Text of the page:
Both the Boeings and the Bredas have the same step format. (Not sure whether made by the same subcontractor) The floor just inside the door has two vertically moving strips, the outermost drops down about 20 inches and the other drops down about 10 inches to form the stepwell.
On the Breda cars, when the steps are in the up position making a level floor, there is a gap filler, a much narrower strip that comes out from under the outermost step-strip and snaps into place level with the floor when the door opens.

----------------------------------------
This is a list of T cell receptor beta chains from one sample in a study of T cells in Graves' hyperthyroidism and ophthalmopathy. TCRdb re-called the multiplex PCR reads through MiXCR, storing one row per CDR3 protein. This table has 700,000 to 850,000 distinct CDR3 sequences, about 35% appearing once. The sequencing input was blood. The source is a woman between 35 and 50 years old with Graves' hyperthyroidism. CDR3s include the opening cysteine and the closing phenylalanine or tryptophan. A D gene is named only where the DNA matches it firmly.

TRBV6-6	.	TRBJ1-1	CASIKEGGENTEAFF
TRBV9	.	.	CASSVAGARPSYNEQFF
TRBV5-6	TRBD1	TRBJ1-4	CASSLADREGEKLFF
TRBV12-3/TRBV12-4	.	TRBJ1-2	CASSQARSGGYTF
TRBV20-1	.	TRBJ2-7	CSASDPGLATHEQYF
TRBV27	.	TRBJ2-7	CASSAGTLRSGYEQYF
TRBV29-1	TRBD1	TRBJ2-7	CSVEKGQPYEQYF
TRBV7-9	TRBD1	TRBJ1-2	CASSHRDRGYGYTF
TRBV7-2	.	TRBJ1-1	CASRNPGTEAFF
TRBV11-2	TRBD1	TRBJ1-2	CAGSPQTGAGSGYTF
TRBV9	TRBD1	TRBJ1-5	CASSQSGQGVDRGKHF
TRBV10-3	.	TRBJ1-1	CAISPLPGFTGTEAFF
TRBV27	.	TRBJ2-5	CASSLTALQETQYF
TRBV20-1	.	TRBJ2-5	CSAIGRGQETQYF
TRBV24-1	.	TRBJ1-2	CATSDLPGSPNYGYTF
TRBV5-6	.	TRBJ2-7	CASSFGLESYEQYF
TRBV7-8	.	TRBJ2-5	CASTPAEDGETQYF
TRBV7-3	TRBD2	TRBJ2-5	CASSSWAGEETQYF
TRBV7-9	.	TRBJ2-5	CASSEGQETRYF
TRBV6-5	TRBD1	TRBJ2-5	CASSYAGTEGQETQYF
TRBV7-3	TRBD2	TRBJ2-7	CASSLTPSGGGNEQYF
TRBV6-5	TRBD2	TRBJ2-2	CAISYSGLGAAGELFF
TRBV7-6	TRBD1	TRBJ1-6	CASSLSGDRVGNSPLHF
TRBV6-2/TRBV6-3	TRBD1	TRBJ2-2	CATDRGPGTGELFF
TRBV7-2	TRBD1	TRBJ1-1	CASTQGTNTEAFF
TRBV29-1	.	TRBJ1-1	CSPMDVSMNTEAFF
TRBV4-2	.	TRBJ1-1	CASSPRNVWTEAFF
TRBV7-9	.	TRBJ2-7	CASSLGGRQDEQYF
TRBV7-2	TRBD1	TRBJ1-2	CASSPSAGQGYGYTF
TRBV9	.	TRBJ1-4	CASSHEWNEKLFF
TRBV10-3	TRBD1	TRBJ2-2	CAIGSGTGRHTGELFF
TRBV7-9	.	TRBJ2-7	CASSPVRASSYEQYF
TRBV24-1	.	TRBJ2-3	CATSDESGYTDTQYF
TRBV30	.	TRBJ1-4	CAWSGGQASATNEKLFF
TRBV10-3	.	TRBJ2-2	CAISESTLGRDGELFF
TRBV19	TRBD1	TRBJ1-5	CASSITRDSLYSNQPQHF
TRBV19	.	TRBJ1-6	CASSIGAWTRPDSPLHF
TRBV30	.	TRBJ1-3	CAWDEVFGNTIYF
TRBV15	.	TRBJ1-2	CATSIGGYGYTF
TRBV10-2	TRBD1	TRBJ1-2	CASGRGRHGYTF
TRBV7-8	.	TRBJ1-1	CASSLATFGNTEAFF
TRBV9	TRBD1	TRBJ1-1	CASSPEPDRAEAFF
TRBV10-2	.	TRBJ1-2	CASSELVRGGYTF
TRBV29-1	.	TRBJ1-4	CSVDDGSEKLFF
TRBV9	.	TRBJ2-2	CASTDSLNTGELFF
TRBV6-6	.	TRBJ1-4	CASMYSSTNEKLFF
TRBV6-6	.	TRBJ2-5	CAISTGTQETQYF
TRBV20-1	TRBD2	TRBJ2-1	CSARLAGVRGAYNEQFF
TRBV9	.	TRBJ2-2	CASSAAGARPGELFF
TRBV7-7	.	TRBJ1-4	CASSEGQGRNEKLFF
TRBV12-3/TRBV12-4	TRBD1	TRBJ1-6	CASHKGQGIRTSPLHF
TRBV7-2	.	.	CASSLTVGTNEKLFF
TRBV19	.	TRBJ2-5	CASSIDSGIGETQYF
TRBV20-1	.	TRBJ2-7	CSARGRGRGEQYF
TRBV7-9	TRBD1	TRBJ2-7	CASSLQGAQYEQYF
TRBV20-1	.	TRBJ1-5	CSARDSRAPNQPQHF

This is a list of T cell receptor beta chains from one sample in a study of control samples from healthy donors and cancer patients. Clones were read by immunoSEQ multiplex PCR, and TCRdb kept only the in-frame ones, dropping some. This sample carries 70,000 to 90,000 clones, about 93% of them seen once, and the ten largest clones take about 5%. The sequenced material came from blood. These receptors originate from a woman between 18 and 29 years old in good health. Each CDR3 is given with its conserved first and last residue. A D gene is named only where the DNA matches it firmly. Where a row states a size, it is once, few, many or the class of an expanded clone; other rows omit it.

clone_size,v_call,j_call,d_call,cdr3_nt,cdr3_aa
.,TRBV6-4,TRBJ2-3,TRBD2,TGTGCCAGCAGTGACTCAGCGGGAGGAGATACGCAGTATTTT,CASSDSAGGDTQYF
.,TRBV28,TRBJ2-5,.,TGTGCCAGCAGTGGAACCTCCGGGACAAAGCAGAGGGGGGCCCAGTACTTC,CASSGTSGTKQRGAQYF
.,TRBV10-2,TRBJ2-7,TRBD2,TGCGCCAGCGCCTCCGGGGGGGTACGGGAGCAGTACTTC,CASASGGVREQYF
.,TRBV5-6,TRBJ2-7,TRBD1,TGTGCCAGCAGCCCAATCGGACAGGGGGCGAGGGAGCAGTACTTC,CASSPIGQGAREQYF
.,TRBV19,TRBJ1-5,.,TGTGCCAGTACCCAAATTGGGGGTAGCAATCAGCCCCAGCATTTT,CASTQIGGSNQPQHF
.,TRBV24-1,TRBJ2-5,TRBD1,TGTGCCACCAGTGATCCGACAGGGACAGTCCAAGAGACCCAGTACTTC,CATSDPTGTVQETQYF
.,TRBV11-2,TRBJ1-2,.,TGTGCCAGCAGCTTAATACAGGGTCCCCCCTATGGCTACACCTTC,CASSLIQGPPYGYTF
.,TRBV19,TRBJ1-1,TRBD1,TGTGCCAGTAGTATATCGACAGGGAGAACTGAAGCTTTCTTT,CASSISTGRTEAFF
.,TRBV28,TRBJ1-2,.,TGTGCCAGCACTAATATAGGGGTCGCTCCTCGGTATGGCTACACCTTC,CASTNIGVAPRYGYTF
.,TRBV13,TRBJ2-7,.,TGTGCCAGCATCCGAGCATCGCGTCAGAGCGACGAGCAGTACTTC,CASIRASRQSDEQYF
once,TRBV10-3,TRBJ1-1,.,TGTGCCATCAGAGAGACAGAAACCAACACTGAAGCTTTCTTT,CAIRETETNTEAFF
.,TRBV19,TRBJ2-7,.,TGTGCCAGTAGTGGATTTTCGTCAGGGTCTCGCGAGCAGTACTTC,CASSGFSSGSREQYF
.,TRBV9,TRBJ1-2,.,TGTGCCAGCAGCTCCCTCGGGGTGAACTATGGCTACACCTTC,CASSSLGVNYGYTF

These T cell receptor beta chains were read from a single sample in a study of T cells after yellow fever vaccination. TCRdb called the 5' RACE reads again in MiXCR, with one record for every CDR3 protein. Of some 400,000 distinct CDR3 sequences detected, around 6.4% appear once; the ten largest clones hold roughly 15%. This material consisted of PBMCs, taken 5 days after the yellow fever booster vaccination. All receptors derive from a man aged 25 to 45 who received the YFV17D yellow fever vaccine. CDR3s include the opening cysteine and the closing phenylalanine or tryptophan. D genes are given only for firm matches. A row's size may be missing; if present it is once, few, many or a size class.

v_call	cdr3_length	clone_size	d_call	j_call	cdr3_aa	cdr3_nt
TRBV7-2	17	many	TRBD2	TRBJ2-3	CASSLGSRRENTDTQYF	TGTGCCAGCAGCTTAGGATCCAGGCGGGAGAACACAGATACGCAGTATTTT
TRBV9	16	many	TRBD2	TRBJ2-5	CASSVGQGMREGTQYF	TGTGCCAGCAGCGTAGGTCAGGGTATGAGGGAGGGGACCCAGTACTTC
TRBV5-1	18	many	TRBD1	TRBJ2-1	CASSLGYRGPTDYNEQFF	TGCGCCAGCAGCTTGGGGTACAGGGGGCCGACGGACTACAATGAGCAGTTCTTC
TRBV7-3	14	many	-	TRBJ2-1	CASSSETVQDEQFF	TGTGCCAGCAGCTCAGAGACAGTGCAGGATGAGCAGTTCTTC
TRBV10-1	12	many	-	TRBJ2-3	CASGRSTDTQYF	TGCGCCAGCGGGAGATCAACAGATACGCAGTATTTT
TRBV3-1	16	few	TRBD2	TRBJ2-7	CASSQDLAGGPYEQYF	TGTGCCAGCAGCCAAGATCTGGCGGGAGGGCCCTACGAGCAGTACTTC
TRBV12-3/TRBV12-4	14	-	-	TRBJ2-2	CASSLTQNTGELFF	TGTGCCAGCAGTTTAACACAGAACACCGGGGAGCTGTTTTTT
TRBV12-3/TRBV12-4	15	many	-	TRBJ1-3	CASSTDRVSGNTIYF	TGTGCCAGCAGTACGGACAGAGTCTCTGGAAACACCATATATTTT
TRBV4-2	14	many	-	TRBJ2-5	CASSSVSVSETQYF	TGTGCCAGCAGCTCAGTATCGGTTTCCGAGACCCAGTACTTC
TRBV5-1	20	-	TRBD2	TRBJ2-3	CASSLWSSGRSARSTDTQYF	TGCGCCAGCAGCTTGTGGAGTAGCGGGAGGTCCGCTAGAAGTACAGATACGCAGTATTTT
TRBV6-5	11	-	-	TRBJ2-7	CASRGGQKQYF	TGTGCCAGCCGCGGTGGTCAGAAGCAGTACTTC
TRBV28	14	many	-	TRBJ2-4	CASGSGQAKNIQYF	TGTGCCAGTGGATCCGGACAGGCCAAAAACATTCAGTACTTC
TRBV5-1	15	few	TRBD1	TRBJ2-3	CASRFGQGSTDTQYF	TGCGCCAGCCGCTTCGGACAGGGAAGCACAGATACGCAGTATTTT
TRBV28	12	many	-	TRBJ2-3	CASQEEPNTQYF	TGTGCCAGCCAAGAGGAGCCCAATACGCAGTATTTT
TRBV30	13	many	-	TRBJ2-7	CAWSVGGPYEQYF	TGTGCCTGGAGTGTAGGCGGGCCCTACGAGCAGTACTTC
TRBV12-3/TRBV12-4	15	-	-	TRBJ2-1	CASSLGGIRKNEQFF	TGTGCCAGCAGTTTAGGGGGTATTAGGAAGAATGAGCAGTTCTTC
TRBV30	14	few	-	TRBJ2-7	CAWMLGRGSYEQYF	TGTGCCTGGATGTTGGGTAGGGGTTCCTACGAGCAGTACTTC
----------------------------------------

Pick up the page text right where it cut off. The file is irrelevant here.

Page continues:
Only the steps "on the right" could be lowered and on the Boeings, the doors "on the left" could not be opened when the steps were lowered. (San Francisco's as well as most cities' earlier streetcars didn't use left side boarding.) The latter restriction may have been removed and the Bredas don't have this restriction so as to allow alternating service of island high platforms and regular street stops without adjusting the steps.
The quality of the ride is more dependent on the travel path as opposed to the kind of vehicle or the kind of energy propelling it.